What Must You Lose to Find Kindness?

When I was a child, my mother emphasized the virtue of kindness. I can still hear her soft voice encouraging me to be kind to my siblings or be kind to my friends. But what did kindness look like?

When I was a child, kindness often meant sharing my toys or taking one of my siblings along to the library–when I really wanted to be alone. And what was the benefit? My mother’s smile or even the surprise of a fun adventure with my sibling.

Ann in 1st grade
Ann in 1st grade

It doesn’t take long to see there is a great need for kindness in the world–often on a grand scale. Sometimes we may even feel overwhelmed by the need we see on the news–refugees fleeing from Syria, flood and earthquake victims, the families of drone strike victims. What do our individual acts of kindness mean when stretched onto the world canvas? How can we make a difference?

When we feel overwhelmed by the needs of our communities, often the first response is  shut down, to turn away. If we can just avert our eyes, then we are safe from acting. And then I remember what a friend who works at Baltimore’s Healthcare for the Homeless told me:  “Even if you don’t want to or can’t give a person money, please look at them. Our clients say the worst pain of being homeless is the feeling that they are invisible.”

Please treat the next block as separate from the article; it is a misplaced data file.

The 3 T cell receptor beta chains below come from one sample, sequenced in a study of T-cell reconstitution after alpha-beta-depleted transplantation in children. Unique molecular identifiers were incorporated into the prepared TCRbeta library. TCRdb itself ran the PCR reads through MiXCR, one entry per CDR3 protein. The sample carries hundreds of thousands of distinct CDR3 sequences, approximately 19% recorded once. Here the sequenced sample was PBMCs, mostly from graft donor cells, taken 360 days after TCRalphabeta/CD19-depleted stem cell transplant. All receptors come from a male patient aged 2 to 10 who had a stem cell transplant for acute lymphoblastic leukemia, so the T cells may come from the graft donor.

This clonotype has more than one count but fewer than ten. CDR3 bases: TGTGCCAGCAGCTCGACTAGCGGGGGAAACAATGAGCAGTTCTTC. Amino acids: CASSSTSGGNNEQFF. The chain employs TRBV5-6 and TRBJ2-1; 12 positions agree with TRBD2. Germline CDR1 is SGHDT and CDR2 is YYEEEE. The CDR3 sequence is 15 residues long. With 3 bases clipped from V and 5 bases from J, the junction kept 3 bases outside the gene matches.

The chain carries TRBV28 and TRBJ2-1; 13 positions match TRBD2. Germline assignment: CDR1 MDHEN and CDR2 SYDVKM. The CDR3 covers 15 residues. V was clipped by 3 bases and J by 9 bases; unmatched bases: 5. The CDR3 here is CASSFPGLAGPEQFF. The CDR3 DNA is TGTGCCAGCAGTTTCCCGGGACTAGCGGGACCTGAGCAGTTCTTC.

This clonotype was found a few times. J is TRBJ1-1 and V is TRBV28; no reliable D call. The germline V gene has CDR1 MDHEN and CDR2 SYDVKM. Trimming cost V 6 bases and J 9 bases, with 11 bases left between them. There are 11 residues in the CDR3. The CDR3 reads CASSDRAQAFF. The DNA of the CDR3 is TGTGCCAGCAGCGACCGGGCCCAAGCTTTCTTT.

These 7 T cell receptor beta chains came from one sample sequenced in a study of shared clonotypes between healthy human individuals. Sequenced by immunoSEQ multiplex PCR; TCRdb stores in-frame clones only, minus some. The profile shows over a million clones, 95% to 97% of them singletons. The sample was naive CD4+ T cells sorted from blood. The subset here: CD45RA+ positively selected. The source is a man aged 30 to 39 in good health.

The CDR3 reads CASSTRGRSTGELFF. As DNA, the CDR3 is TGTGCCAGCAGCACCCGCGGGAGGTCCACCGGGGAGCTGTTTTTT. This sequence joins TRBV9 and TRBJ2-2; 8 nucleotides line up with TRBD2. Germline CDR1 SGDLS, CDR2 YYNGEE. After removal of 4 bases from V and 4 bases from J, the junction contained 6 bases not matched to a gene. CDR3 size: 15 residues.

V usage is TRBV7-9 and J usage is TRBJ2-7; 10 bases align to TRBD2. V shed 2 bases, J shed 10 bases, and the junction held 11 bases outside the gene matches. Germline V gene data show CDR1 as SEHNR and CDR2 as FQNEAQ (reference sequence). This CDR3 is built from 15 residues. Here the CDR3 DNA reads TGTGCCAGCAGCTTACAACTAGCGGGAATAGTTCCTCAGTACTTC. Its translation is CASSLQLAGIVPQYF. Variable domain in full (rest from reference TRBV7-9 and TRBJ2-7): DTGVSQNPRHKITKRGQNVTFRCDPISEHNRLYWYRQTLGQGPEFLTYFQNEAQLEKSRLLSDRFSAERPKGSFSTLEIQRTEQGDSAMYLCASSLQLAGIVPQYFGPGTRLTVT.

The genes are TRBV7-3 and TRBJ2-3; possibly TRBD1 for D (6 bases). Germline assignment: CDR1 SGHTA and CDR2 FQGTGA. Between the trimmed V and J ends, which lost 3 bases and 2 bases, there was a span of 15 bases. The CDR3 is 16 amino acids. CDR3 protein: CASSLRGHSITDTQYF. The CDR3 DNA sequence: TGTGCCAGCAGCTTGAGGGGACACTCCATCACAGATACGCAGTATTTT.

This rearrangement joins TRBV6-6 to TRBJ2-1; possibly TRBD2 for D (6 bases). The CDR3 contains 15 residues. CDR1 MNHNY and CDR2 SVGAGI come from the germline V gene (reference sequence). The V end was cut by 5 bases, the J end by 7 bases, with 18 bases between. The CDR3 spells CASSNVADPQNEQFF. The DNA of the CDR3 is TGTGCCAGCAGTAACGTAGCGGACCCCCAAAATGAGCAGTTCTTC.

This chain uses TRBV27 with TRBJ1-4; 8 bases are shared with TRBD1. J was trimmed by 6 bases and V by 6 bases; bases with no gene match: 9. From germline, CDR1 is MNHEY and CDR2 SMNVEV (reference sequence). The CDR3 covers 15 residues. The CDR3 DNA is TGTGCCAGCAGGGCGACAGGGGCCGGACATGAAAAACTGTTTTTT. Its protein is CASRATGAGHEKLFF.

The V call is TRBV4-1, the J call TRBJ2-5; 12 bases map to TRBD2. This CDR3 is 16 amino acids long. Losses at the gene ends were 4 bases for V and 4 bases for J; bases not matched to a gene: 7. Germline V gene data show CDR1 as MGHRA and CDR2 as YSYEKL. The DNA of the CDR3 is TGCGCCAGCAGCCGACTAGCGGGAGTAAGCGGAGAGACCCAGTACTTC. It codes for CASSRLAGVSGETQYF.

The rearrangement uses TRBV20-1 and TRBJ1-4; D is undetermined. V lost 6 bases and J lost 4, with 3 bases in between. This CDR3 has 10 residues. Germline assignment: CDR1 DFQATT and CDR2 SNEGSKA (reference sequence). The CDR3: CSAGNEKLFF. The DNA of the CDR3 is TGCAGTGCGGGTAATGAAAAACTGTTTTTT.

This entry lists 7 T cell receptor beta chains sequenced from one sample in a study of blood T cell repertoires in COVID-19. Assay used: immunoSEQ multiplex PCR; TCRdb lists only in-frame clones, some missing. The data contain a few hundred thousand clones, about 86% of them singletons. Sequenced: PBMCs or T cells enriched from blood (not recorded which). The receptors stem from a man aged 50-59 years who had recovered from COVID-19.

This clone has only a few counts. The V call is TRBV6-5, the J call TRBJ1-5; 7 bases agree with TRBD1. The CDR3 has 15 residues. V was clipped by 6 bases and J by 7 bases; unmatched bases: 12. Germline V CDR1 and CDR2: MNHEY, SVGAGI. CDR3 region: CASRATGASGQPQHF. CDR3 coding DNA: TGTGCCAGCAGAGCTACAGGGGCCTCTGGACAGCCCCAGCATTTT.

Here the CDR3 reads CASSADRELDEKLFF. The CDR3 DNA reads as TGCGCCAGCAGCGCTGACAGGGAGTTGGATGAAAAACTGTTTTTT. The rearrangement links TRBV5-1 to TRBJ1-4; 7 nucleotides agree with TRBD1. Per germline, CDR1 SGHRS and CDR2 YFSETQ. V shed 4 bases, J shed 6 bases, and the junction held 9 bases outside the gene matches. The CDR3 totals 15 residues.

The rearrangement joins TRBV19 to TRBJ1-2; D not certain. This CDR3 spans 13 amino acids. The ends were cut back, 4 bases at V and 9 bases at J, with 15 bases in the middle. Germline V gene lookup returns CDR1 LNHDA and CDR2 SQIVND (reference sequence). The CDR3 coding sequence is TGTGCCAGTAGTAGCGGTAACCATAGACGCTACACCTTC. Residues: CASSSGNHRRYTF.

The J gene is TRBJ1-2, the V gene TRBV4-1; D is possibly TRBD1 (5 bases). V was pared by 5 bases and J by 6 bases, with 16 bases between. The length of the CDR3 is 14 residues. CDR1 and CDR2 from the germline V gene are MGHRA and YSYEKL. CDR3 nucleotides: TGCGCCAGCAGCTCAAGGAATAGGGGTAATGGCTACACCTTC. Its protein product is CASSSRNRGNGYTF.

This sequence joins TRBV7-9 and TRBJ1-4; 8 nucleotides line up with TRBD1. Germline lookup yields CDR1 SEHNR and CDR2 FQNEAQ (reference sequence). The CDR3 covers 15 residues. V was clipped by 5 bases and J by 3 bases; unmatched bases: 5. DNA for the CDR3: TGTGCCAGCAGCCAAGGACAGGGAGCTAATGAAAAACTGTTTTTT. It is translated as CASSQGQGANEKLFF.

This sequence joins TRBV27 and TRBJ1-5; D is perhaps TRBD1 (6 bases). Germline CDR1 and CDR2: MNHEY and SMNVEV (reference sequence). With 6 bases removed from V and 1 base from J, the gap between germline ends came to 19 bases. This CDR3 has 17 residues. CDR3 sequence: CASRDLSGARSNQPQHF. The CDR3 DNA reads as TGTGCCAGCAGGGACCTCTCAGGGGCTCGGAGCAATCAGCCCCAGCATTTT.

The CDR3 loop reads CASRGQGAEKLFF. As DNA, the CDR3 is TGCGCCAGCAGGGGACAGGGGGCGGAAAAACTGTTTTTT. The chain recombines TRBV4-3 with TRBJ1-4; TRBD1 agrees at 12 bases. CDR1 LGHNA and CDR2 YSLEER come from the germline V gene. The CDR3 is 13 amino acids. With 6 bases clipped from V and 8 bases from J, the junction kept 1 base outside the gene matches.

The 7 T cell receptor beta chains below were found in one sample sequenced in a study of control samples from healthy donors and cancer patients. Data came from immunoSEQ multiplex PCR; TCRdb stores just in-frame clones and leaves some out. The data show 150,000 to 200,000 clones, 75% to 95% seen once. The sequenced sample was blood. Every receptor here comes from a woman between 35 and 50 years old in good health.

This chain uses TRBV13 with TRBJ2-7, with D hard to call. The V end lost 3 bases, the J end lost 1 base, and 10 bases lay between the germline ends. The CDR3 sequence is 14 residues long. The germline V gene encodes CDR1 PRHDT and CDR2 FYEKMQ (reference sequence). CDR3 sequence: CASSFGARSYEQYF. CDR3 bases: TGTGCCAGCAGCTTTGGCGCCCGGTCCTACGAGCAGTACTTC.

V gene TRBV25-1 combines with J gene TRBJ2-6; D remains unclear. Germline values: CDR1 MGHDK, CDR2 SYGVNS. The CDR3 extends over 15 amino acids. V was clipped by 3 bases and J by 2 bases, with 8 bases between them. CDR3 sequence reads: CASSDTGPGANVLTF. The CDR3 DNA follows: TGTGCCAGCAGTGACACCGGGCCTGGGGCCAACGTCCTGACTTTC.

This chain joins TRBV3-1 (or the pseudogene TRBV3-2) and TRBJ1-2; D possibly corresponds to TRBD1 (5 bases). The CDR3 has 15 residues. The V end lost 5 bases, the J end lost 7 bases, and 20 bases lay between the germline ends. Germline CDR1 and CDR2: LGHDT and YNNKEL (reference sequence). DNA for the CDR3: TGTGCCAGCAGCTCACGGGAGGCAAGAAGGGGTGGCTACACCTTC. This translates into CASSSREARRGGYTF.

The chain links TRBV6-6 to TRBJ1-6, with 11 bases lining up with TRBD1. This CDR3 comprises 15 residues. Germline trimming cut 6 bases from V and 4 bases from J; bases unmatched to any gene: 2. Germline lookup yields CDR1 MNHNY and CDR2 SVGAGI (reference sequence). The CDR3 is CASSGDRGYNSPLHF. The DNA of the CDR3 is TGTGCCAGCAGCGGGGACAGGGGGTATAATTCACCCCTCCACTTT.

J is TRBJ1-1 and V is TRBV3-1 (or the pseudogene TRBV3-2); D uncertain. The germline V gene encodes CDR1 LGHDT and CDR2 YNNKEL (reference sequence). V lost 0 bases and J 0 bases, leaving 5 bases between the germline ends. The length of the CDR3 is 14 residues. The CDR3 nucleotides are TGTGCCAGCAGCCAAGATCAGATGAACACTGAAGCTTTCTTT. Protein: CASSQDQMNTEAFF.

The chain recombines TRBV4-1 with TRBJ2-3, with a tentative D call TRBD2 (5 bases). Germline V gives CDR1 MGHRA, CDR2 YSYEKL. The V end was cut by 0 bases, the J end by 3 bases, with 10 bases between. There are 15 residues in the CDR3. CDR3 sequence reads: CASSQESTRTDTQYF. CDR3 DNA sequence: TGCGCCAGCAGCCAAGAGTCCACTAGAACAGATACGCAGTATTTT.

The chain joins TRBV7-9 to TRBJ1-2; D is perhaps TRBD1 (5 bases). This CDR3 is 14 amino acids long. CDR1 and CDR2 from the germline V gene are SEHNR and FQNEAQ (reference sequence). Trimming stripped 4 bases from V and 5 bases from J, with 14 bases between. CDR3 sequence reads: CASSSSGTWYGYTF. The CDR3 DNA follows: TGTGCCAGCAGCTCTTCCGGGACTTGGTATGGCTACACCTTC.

Digging deeper into my psych after that encounter, I had to admit why it was hard to look into the eyes of people who are homeless: It’s that chilling realization that is could happen to me. And in that moment, I know what I had to do. I resolved that even if I didn’t have money to give or didn’t choose to give money, I could give my attention. I could say “I’m praying for you,” or “God bless you.”  It was in realizing that I, too, could lose something precious that I found a simple way to be kind. It was in realizing my connection that I could reach out.

Naomi Shihab Nye’s poem “Kindness” exorts readers to do much the same thing. She starts by saying “Before you know what kindness really is/you must lose things,…”  Enjoy the poem. What do you have to lose?


Before you know what kindness really is
you must lose things,
feel the future dissolve in a moment
like salt in a weakened broth.
What you held in your hand,
what you counted and carefully saved,
all this must go so you know
how desolate the landscape can be
between the regions of kindness.
How you ride and ride
thinking the bus will never stop,
the passengers eating maize and chicken
will stare out the window forever.

Before you learn the tender gravity of kindness,
you must travel where the Indian in a white poncho
lies dead by the side of the road.
You must see how this could be you,
how he too was someone
who journeyed through the night with plans
and the simple breath that kept him alive.

Before you know kindness as the deepest thing inside,
you must know sorrow as the other deepest thing.
You must wake up with sorrow.
You must speak to it till your voice
catches the thread of all sorrows
and you see the size of the cloth.

Then it is only kindness that makes sense anymore,
only kindness that ties your shoes
and sends you out into the day to mail letters and purchase bread,
only kindness that raises its head
from the crowd of the world to say
It is I you have been looking for,
and then goes with you everywhere
like a shadow or a friend.

~from Words Under the Words, Selected Poems by Naomi Shihab Nye